[AP]: Technology has changed how art is made, created, and even drawn. What are your thoughts on art as technology encroaches on drawing by hand?
[CF]: Although I am primarily a “traditional” artist, being a graphic and web designer, I’m also about technology. An artist should use whatever ‘tools” they are used to – whether that’s ink and paper or a tablet and stylus… it doesn’t really matter. Likewise, an artist should every now and then experiment with tools that either they are uncomfortable with or intimidate them because they just might surprise themselves and learn something new.
[AP]: Professionally or in your side projects, what are some of your big successes, public or behind-the-scenes?
[CF]: I have two web designing books printed by New Riders.
I have four self-published books I did all by myself.
I am an annual guest at Intervention Con.
I’m a member of the Webcomic Alliance.
I have met a whole lot of professional comic book and commercial artists I have now become really great friends with.
And, little by little, year by year, my name gets a little bit more recognized every year on the convention scene. That’s really exciting and fun, but really, it’s all about making a connection with people at shows. That’s why they are so fun for me.
[AP]: What can you tell us about any upcoming projects?
[CF]: I just finished self-publishing my fourth Capes & Babes book. That’s been the biggest project in terms of cartooning. Professionally, I am in the process of re-designing my portfolio web site, www.csfgraphics.com, and I’m really excited about that as well.
[AP]: Some people are naturally talented others learn it. Did you come by it naturally or was it learned from the school you attended?
[CF]: Graphic design was all about learning it in college.
Artistically, I always had some talent but my personal problem was that it took me a long time to find out what my personal niche was. I always wanted to draw like all those big name people I mentioned above instead of finding my own voice. It wasn’t until after a year in art school and a couple of years in college before I just realized my natural talents were towards cartooning and caricaturing instead of more “realistic super hero” style art – which is what i really wanted to do. But once I embraced my “inner cartoonist,” I really improved leaps and bounds as an illustrator and, oddly enough, as a designer as well.
[AP]: What school did you attend?
[CF]: I attended The Maryland College of Art and Design (MCAD) for a year and then transferred to Radford University where I graduated with a degree in graphic design with an emphasis on illustration. I was also 20 credits shy of being a double major in English but REALLY hate grammar. Love to write but hate “the rules of grammar” with a passion.
[AP]: When did you find your talent? Was it in school doodling? If it was a learned skill, was there a class that really boosted your interest?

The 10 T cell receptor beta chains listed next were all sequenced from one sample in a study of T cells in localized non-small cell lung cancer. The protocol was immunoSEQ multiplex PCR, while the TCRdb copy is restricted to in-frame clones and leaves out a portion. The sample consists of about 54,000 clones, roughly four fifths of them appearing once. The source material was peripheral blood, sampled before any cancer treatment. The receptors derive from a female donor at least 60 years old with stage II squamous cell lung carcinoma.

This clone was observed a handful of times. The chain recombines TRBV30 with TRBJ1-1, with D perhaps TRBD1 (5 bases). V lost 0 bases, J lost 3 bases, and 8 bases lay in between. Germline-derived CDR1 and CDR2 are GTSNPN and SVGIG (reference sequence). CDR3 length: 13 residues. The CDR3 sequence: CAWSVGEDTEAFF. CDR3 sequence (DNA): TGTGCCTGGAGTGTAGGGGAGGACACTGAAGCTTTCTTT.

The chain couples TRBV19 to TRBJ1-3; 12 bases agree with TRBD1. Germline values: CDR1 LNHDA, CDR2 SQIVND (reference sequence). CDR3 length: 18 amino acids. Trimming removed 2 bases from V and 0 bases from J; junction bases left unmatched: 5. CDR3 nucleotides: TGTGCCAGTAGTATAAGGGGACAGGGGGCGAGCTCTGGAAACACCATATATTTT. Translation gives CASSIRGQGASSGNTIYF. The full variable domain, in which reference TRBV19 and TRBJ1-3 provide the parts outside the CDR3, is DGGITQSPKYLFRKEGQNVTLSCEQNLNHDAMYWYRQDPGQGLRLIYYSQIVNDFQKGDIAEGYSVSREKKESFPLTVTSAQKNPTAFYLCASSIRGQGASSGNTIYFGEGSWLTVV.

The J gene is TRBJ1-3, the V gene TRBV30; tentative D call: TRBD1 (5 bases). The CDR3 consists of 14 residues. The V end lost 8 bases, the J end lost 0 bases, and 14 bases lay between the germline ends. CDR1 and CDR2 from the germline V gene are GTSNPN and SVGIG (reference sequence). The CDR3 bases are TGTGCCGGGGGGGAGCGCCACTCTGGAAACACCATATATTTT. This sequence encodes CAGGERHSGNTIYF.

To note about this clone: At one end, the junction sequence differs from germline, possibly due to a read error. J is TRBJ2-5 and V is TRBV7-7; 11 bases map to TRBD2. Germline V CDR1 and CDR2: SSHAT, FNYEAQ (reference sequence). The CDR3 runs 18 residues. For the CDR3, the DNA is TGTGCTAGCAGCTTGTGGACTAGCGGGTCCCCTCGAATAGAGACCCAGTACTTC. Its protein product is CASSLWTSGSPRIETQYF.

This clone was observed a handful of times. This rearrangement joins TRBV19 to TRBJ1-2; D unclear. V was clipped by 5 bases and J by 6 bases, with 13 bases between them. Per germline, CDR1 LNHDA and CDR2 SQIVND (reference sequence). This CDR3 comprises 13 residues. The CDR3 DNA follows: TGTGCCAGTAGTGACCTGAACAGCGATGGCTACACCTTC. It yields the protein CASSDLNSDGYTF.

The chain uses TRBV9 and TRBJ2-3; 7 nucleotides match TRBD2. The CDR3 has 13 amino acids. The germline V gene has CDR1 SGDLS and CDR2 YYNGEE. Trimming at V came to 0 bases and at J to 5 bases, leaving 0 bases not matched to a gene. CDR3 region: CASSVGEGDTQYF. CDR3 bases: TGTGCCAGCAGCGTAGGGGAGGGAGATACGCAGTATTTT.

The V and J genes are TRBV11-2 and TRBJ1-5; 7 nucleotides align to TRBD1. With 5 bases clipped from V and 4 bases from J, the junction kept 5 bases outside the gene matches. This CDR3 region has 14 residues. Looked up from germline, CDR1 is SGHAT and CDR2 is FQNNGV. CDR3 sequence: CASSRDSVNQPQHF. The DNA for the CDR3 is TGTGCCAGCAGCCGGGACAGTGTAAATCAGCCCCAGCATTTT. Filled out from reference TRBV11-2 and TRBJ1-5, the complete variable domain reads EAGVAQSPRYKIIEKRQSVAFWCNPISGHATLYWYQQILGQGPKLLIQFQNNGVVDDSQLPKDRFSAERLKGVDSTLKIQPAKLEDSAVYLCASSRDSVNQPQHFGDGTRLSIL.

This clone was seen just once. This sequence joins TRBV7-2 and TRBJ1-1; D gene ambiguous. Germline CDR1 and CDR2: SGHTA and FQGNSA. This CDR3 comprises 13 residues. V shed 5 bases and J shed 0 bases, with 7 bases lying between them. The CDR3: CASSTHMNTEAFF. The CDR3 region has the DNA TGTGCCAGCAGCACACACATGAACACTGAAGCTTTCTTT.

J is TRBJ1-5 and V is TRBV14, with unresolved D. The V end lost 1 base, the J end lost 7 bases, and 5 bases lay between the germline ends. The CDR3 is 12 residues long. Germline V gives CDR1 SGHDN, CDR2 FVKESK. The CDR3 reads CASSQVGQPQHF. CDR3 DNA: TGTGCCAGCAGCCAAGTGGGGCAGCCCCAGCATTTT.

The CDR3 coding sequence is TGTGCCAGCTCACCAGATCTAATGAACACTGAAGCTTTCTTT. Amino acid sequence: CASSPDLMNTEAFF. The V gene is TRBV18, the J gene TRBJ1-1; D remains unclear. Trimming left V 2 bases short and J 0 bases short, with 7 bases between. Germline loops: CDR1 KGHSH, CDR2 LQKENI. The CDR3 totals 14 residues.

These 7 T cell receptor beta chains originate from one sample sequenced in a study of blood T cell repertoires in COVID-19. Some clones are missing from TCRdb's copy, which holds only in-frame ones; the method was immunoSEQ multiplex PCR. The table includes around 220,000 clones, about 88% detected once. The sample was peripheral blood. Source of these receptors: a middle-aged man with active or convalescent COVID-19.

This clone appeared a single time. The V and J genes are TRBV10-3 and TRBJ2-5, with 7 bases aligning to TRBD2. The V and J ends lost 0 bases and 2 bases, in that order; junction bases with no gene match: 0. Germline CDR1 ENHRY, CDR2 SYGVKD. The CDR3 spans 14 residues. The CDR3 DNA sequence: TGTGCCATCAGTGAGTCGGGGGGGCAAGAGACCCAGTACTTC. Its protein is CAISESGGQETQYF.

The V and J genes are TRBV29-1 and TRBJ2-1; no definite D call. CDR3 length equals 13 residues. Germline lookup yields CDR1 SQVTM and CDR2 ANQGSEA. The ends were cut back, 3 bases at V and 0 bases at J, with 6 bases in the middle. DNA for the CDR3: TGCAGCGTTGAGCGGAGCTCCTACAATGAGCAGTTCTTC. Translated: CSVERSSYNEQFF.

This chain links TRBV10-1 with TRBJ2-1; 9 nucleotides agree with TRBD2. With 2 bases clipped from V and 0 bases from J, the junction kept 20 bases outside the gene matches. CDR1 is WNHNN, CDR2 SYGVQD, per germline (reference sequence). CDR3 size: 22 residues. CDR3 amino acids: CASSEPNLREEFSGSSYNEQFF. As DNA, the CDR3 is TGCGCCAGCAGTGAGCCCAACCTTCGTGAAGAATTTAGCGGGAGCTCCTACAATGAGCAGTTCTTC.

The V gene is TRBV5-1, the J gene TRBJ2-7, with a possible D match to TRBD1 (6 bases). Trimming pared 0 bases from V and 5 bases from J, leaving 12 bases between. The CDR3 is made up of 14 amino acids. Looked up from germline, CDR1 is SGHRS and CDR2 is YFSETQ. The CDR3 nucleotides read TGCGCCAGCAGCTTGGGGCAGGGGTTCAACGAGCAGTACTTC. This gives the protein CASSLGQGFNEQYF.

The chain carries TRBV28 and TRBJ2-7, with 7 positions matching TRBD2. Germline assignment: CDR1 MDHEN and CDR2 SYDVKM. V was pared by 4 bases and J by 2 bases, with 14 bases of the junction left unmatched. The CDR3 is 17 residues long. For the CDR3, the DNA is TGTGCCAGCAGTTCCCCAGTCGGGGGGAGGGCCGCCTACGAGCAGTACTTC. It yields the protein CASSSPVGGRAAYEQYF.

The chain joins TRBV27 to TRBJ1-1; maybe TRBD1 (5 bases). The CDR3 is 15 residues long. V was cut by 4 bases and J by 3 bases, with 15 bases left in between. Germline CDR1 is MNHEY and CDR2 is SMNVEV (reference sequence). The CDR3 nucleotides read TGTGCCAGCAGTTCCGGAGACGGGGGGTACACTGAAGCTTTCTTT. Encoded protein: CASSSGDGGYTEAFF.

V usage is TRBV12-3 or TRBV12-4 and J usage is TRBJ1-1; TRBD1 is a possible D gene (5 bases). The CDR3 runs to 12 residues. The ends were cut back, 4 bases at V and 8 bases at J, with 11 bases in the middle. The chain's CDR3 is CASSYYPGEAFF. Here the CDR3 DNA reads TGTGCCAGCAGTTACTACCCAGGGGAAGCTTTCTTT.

[CF]: Drawing-wise, I picked a lot of it up from my dad. He was a “professional hobby doodler.” He never did anything professionally that was published but while in the Air Force, he would illustrate all kinds of things whenever he got the chance. My brother and I both picked up a lot from him but it was mostly just observing and practicing on our own. My dad was self-taught so there wasn’t anything he could really teach us – it was all by instinct with him. From there, it was just a continual thing of practicing on our own. In high school, the friend that was a huge John Byrne fan… he and I would create our own comic books and we even created our own versions of the DC and Marvel Handbooks where we’d design our characters and write out long, convoluted origins for each of them. That was pretty much my “class.” It wasn’t until art school that I got REALLY serious about my art though – only because there were SO MANY really great artists in my class… I knew I couldn’t “fake it” any more or goof around like I did in high school any more.
[AP]: As an artist is there a medium you want to break into?
[CF]: No, not really. At one time, I wanted to be an animator. Until I took an animation course at the art school and nearly went insane drawing the same thing over and over and over again. Actually, it was more or less that the vision in my head was way more complicated than what we could animate. I always over complicated even the most simple animated tests… we had to do an animated sequence of a ball bouncing on screen and off. A simple one bounce demonstrating the push-pull of the ball when it hit the ground. But in my head, I thought the ball should do a couple of loop-de-loops instead of just one single, boring bounce. That’s the stuff that drove me crazy with animation – my own crazy brain!
[AP]: What prompted you to create 525 Calhoun St?
[CF]: I wanted to do a comic strip. I hated the strips that were in my college newspaper so I wanted to see if I could do anything better. So I based all the characters on me and my friends and needed a name for it… at the time, I was living off campus and my address was, literally, 525 Calhoun Street. I just thought that had a great ring to it and so that’s how it came to be.